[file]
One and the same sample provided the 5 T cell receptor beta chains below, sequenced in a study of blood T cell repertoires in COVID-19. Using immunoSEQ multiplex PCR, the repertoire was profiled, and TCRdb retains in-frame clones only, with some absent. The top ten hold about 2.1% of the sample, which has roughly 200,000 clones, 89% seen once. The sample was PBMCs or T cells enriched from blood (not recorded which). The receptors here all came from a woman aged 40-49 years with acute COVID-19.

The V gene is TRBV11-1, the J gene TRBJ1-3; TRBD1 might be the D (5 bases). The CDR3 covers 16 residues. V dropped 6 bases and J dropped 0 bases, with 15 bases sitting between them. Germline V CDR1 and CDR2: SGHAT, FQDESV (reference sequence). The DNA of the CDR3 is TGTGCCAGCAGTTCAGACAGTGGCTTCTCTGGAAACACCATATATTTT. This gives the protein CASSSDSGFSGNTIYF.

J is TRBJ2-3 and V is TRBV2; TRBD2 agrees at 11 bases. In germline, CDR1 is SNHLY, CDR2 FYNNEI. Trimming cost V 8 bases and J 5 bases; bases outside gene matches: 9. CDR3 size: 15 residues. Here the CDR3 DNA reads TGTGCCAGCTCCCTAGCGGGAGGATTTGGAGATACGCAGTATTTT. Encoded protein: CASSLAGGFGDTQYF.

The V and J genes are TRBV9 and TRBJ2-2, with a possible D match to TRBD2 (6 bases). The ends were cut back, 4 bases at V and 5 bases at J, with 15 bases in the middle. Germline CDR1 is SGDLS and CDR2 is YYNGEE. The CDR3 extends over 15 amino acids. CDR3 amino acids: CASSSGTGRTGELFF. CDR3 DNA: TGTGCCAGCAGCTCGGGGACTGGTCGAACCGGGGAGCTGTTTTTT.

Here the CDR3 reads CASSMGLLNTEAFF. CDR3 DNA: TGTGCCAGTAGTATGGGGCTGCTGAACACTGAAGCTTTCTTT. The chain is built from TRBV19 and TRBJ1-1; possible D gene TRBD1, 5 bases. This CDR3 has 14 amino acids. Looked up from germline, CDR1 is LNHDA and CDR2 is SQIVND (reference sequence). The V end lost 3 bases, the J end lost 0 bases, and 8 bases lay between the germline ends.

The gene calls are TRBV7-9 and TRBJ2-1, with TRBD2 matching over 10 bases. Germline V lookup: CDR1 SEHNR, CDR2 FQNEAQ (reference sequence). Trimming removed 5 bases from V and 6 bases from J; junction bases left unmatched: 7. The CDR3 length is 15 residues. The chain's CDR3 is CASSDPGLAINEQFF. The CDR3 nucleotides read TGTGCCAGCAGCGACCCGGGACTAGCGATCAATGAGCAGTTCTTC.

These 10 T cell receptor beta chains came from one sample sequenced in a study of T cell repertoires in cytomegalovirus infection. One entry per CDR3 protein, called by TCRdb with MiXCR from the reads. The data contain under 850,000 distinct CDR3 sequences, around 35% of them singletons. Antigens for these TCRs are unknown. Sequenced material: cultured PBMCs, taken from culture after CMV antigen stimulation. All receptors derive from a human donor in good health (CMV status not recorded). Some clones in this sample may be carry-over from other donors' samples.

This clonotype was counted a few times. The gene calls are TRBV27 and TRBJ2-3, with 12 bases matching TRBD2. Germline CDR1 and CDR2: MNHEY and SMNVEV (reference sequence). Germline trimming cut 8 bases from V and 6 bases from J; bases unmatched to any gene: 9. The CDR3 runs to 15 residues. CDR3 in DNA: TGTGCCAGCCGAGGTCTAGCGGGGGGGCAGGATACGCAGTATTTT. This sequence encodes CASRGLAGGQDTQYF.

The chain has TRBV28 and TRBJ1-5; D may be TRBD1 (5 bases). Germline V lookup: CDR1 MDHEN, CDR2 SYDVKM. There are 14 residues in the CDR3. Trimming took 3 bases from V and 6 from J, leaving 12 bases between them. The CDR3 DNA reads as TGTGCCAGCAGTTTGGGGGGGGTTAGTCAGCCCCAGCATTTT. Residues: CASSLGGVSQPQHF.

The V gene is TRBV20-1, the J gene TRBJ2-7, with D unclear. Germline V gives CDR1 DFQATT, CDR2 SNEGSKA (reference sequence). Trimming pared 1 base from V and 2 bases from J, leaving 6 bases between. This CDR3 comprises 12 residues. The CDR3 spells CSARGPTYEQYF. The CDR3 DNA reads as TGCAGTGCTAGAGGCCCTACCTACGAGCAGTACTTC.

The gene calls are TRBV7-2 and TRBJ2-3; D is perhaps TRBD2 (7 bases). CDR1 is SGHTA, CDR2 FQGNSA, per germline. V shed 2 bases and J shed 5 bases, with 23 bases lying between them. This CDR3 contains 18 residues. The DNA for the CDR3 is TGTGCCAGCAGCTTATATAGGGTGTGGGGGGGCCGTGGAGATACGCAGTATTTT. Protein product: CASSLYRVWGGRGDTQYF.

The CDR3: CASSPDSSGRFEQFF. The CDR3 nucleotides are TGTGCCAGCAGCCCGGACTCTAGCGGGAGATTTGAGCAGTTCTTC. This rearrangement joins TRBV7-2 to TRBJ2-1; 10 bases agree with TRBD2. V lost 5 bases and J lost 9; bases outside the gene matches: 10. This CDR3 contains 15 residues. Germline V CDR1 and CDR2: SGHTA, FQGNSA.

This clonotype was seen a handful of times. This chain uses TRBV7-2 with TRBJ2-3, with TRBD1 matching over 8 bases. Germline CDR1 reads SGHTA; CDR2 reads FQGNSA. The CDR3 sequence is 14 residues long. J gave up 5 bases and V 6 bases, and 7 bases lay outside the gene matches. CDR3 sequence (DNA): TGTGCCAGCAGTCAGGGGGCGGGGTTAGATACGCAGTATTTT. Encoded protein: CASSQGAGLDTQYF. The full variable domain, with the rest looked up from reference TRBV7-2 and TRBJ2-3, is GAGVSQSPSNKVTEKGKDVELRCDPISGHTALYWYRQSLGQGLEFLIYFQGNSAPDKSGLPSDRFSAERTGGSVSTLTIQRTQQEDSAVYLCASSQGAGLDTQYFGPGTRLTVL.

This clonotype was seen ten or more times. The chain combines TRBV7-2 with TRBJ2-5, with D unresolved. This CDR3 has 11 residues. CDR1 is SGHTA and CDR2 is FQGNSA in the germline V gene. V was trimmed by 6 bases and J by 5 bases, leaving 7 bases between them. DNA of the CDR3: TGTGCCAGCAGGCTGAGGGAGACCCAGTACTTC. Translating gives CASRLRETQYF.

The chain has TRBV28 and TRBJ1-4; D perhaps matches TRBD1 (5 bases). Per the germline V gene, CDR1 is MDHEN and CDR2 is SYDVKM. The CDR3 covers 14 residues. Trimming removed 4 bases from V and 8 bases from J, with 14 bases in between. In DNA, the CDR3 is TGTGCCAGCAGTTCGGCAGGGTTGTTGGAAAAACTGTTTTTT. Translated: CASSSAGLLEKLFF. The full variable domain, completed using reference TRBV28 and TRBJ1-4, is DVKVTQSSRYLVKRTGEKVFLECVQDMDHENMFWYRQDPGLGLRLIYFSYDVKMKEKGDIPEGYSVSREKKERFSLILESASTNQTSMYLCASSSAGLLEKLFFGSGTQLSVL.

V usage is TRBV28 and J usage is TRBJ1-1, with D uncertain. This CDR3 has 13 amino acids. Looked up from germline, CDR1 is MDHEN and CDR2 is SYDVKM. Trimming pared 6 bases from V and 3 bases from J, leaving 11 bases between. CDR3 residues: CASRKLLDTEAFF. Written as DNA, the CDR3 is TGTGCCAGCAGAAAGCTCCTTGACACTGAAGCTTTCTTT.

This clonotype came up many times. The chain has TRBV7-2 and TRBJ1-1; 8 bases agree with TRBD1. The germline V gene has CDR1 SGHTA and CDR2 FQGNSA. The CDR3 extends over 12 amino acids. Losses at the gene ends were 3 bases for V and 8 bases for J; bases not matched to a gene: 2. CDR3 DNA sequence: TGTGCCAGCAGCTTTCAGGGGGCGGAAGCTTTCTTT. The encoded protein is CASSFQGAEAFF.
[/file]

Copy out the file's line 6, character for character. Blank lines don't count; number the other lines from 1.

The gene calls are TRBV7-9 and TRBJ2-1, with TRBD2 matching over 10 bases. Germline V lookup: CDR1 SEHNR, CDR2 FQNEAQ (reference sequence). Trimming removed 5 bases from V and 6 bases from J; junction bases left unmatched: 7. The CDR3 length is 15 residues. The chain's CDR3 is CASSDPGLAINEQFF. The CDR3 nucleotides read TGTGCCAGCAGCGACCCGGGACTAGCGATCAATGAGCAGTTCTTC.